Sabine Doebel's talk on executive function is quite interesting as it reveals a common myth and contradicts it. The speaker is a cognitive scientist with a Ph.D. from the Institute of Child Development at the University of Minnesota.
She begins her talk by identifying what executive function is -- the "ability to consciously control our thoughts, emotions, and actions in order to achieve goals." This is needed in our every day as we attempt to complete easy or complex tasks. Doebel warns that the term 'executive function' has become quite the buzz world for self-improvement. However, contrary to popular belief, engaging in "brain-training" mobile applications, playing cognitive-forward computer games or engaging in a good game of chess will do little for boosting the precision and efficiency at which one's brain completes tasks. Improvement in such areas is closely influenced by context. Sabine Doebel attempts to show this to her audience through playing videos of her case studies where she was observing the cognitive behavior of children through exercises like the "dimensional change card" and "the marshmallow game."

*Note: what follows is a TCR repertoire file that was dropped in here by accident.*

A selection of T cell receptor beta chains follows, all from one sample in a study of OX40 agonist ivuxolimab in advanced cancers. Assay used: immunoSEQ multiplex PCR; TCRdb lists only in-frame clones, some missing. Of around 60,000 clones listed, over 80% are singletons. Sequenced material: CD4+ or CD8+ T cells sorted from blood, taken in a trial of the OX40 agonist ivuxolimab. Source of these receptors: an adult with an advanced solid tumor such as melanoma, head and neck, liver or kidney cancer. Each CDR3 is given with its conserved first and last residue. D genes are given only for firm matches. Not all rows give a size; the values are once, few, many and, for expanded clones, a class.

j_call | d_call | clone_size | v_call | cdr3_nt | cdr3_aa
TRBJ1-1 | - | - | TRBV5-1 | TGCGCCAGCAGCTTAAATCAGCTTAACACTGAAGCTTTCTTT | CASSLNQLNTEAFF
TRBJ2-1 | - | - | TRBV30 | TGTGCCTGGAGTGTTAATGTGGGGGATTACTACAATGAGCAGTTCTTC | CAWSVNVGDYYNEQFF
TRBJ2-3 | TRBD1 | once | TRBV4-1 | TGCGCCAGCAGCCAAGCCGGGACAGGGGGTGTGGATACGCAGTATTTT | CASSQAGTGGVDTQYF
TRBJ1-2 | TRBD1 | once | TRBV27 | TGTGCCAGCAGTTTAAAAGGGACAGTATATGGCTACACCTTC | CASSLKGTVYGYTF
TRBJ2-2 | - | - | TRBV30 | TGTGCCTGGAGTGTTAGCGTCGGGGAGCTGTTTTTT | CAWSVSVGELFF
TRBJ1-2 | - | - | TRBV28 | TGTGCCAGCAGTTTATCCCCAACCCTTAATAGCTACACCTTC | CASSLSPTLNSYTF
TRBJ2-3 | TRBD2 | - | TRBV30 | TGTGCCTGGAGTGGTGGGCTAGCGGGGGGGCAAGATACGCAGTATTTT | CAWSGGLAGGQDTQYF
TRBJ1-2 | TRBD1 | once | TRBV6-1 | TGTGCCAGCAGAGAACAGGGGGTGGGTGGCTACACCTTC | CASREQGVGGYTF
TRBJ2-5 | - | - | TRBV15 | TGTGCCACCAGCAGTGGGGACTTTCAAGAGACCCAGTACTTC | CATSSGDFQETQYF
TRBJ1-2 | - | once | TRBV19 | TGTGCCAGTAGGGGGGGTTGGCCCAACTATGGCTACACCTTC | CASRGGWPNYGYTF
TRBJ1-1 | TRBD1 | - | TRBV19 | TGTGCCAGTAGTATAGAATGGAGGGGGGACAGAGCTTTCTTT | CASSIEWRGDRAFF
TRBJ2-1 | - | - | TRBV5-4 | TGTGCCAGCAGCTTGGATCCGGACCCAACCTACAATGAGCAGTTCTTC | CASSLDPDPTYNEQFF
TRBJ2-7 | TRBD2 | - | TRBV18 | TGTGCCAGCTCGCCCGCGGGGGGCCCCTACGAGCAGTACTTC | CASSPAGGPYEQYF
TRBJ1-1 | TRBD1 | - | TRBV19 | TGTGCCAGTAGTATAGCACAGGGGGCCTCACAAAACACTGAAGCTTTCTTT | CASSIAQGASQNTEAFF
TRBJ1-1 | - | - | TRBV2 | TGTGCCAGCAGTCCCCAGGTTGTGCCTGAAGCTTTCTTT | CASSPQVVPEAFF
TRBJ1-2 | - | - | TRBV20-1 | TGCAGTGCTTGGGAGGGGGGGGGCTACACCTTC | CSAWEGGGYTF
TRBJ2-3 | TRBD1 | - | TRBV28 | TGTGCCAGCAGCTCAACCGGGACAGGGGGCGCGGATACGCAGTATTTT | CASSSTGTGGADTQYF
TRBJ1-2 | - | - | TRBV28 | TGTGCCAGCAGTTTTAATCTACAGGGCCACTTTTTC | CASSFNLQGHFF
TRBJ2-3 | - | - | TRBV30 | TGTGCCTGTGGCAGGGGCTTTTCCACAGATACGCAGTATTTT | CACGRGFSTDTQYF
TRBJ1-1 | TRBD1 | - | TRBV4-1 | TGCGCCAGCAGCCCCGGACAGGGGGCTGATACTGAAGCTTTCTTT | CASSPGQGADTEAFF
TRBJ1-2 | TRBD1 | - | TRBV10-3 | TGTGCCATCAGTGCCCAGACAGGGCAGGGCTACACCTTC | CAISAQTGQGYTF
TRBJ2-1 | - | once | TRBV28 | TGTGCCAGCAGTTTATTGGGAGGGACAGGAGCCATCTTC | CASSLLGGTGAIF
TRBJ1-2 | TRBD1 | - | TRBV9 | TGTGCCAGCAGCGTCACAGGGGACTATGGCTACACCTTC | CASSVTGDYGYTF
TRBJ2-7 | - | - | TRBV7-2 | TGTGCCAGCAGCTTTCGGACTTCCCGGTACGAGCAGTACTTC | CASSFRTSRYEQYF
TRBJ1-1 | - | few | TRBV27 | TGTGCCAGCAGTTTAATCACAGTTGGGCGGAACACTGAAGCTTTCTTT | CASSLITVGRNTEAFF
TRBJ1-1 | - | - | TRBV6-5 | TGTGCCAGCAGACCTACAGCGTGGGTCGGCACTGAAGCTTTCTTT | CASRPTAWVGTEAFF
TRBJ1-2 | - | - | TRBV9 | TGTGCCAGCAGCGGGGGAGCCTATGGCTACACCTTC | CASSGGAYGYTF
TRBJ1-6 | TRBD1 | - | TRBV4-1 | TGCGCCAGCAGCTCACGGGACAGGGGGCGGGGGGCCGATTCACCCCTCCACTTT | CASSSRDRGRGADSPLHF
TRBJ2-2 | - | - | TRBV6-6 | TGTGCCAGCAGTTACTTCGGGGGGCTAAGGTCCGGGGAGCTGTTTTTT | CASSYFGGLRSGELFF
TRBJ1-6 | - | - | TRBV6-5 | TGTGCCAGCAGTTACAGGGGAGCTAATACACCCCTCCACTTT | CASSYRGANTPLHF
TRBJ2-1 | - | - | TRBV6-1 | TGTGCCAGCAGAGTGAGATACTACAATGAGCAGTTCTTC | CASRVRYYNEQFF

The scientist reveals that success in the real world depends on other factors like motivation, peer-to-peer interaction, strategies and more. The context allows for individuals to use their executive function better.
Improving Executive Brain Function
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